5. By: D. Kumara Charyulu; Subho Biswas
    Abstract: This paper discusses in detail the vast and rich agricultural knowledge that India has developed since ancient times, and the entire agricultural community trying to find an alternative sustainable farming system, which is ecologically sound, economically and socially acceptable. [Working Paper No. 2010-04-01]
    Keywords: Efficiency, organic input units, DEA analysis, drivers for efficiency
    Date: 2010
  6. By: Kahn, Lisa B. (Yale University); Lange, Fabian (Yale University)
    Abstract: Two ubiquitous empirical regularities in pay distributions are that the variance of wages increases with experience, and innovations in wage residuals have a large, unpredictable component. The leading explanations for these patterns are that over time, either firms learn about worker productivity but productivity remains fixed or workers' productivities themselves evolve heterogeneously. In this paper, we seek to disentangle these two models and place magnitudes on their relative importance. We derive a dynamic model of learning and productivity that nests both models and allows them to coexist. We estimate our model on a 20-year panel of pay and performance measures from a single, large firm (the Baker-Gibbs-Holmstrom data). Incorporating performance measures yields two key innovations. First, the panel structure implies that we have repeat measures of correlates of productivity, as opposed to the empirical evidence on employer learning which uses one fixed measure. Second, we can separate productivity from pay, whereas the previous literature on productivity evolution could not. We find that both models are important in explaining the data. However, the predominant effect is that worker productivity evolves idiosyncratically over time, implying firms must continuously learn about a moving target. Therefore, while the majority of pay dispersion is driven by variation in individual productivity, wages differ significantly from individual productivity at all experience levels due to imperfect information. We believe this represents a significant reinterpretation of the empirical literature on employer learning.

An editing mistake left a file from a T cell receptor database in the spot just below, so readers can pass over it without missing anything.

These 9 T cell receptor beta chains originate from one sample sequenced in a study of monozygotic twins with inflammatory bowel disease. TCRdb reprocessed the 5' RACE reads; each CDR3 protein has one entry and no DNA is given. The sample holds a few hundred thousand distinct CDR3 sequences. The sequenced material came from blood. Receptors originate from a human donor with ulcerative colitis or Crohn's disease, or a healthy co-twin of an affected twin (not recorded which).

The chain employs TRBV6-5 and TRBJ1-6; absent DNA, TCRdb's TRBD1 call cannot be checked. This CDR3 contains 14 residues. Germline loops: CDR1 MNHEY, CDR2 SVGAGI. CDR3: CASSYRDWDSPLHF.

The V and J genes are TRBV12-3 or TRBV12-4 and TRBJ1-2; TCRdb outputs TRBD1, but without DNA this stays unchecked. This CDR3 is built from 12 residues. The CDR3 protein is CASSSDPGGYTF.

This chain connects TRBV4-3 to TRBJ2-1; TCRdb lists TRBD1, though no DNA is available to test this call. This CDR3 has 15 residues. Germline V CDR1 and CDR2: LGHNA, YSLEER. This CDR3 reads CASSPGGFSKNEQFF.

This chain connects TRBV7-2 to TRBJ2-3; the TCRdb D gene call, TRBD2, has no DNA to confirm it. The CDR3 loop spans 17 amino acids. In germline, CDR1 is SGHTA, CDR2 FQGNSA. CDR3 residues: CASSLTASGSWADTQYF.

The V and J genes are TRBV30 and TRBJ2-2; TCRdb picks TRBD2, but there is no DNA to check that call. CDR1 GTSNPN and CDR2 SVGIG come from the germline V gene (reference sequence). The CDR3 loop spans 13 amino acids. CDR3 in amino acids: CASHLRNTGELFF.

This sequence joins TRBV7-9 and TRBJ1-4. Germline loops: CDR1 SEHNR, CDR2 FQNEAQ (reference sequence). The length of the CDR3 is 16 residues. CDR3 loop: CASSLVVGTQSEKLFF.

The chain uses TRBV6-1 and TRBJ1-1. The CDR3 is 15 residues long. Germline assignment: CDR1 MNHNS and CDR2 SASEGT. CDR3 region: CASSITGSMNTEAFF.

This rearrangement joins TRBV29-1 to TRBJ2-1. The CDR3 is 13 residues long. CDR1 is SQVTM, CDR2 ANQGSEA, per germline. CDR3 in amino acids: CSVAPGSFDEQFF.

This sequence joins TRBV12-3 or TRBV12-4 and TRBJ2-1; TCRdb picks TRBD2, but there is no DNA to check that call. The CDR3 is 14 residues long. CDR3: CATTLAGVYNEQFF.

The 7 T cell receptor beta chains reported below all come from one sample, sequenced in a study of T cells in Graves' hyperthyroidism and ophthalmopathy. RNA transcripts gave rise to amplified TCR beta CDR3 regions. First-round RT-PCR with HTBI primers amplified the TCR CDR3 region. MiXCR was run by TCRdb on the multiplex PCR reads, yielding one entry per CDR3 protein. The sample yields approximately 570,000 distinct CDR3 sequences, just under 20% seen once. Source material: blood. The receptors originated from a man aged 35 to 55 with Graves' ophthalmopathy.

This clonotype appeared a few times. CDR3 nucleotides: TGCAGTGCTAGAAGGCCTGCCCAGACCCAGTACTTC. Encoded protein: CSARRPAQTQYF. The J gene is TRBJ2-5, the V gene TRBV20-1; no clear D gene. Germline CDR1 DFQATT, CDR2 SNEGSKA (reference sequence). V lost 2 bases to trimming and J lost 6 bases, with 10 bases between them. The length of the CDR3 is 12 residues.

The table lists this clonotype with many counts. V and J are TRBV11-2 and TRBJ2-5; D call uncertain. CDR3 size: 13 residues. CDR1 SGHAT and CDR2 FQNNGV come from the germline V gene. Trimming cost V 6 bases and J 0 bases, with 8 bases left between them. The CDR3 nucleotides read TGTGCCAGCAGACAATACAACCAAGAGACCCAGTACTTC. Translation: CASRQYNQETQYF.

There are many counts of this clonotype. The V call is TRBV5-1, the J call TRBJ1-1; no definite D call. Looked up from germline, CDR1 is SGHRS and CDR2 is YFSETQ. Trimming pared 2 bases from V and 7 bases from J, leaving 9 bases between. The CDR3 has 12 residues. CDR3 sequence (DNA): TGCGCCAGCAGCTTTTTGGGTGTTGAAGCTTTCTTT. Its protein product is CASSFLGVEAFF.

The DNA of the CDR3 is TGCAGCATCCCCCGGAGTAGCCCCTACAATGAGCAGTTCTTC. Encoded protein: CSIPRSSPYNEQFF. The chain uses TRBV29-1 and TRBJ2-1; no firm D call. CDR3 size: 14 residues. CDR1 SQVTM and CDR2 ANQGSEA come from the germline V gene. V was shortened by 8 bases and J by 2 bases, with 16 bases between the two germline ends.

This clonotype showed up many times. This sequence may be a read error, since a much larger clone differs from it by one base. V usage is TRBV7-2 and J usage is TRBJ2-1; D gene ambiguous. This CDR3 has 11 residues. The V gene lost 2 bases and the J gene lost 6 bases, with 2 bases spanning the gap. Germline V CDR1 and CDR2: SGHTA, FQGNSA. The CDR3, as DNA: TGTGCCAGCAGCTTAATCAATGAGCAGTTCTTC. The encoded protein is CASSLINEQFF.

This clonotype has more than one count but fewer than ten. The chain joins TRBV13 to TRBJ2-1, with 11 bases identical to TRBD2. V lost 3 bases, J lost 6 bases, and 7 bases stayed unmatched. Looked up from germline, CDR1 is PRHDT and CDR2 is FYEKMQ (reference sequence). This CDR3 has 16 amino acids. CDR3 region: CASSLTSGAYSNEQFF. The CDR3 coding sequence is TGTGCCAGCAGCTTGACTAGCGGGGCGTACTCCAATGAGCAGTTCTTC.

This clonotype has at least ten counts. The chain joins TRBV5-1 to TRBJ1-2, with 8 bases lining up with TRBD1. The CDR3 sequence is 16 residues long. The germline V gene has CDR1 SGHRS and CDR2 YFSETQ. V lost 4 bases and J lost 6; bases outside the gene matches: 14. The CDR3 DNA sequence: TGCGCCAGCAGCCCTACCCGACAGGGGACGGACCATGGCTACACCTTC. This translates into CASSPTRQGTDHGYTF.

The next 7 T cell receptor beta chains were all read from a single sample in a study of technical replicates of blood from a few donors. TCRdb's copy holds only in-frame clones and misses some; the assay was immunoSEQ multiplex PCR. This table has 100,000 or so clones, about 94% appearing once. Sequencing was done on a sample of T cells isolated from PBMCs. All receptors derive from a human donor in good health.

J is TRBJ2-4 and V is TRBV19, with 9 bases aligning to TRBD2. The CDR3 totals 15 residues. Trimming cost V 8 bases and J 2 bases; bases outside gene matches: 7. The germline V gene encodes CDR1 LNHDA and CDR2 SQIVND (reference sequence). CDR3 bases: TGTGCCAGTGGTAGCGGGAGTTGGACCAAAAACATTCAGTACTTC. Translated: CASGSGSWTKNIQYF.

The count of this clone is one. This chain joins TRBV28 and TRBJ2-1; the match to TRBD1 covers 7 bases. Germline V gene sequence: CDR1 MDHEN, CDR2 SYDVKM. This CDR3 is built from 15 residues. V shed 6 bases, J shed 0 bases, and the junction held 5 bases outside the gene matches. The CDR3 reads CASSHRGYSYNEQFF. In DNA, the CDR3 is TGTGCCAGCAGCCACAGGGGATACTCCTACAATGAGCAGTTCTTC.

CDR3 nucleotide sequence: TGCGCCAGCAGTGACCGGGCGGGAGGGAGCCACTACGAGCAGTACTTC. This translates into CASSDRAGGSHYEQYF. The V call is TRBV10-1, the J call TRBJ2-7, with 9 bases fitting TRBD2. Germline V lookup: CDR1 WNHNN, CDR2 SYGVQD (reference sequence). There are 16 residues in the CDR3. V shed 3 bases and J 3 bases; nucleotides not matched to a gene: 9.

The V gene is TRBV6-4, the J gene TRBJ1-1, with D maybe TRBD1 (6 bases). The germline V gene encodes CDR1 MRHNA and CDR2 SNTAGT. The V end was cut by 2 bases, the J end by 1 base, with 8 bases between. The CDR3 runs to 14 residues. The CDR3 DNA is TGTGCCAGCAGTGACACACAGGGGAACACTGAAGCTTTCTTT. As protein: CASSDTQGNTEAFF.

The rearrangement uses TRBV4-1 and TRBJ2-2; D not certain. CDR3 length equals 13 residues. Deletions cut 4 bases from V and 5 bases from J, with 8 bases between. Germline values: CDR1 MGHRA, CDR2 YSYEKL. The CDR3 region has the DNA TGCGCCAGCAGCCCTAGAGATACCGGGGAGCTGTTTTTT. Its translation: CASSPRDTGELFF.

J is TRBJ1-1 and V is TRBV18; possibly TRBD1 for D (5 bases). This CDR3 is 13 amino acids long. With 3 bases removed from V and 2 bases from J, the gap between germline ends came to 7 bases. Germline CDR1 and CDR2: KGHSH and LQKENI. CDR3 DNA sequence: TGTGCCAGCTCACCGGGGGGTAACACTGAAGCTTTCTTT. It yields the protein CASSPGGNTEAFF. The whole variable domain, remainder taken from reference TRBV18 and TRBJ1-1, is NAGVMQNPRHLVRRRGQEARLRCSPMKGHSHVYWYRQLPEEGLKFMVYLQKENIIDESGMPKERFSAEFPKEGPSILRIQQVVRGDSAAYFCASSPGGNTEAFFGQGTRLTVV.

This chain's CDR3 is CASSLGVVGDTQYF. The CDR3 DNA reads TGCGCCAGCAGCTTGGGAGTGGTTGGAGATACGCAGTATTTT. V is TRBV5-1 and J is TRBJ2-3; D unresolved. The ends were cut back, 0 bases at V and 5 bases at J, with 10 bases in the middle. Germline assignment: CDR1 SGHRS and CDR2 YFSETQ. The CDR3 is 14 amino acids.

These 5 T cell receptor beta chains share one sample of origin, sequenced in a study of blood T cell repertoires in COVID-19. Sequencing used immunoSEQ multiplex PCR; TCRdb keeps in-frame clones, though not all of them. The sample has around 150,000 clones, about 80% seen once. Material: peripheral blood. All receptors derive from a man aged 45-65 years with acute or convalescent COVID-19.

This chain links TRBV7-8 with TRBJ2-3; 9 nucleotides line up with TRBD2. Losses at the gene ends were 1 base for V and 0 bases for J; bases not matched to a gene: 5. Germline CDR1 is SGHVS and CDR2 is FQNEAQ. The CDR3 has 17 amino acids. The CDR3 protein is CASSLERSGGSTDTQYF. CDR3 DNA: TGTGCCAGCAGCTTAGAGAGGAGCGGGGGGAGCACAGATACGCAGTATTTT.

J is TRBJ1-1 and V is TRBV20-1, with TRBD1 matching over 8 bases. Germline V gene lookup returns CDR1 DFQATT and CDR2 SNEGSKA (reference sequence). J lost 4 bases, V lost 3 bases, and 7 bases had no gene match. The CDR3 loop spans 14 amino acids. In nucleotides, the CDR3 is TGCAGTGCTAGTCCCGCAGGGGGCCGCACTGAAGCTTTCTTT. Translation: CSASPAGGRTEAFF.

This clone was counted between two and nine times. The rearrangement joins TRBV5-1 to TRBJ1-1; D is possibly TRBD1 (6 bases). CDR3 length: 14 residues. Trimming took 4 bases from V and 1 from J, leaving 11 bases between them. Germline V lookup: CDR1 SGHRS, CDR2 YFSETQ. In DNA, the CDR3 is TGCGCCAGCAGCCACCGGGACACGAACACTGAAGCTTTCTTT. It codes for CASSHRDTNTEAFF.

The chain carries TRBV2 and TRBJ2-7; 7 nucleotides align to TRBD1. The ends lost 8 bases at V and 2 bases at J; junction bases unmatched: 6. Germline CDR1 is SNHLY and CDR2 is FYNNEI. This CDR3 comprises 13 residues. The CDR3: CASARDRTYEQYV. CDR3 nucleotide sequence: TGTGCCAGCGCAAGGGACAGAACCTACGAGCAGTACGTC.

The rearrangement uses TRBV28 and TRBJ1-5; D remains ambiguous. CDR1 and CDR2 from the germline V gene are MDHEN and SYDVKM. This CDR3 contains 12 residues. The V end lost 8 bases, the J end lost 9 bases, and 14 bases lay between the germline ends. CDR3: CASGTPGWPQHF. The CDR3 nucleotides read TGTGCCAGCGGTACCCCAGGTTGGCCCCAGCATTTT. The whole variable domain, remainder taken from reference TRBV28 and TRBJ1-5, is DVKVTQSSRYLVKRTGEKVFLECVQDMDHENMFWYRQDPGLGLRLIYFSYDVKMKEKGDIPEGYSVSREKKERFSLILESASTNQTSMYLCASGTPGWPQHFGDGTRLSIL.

Keywords: employer learning, productivity, performance evaluations, personnel
    JEL: D21 D83 J24 J33
    Date: 2010–07
  7. By: Sergey Lychagin; Joris Pinkse; Margaret E. Slade; John Van Reenen
    Abstract: We simultaneously assess the contributions to productivity of three sources of research and development spillovers: geographic, technology and product–market proximity. To do this, we construct a new measure of geographic proximity that is based on the distribution of a firm’s inventor locations rather than its headquarters, and we report both parametric and semiparametric estimates of our geographic– distance functions. We find that: i) Geographic space matters even after conditioning on horizontal and technological spillovers; ii) Technological proximity matters; iii) Product–market proximity is less important; iv) Locations of researchers are more important than headquarters but both have explanatory power; and v) Geographic markets are very local.
    JEL: C23 L60 O33
    Date: 2010–07
  8. By: Cortes, Kalena E. (Syracuse University); Bricker, Jesse (Federal Reserve Board); Rohlfs, Chris (Syracuse University)
    Abstract: Absences in Chicago Public High Schools are 3-7 days per year higher in first period than at other times of the day. This study exploits this empirical regularity and the essentially random variation between students in the ordering of classes over the day to measure how the returns to classroom learning vary by course subject, and how much attendance in one class spills over into learning in other subjects. We find that having a class in first period reduces grades in that course and has little effect on long-term grades or grades in related subjects. We also find moderately-sized negative effects of having a class in first period on test scores in that subject and in related subjects, particularly for math classes.
    Keywords: education production, subject-specific, math, English, morning classes, first period, course schedule, quasi-experimental, attendance, absenteeism, Chicago, high school
    JEL: I20 I21 J13
    Date: 2010–06
  9. By: Yamamura, Eiji
    Abstract: Empirical results through a fixed effects regression model show that government size has a negative effect on growth mainly through hampering capital accumulation. When a sample is divided into OECD and non-OECD countries, the negative effect of government size on capital accumulation persists for non-OECD countries but not for OECD countries.
    Keywords: Government size; Efficiency improvement; Capital accumulation; Fixed effects
    JEL: H11 O43
    Date: 2010–05–10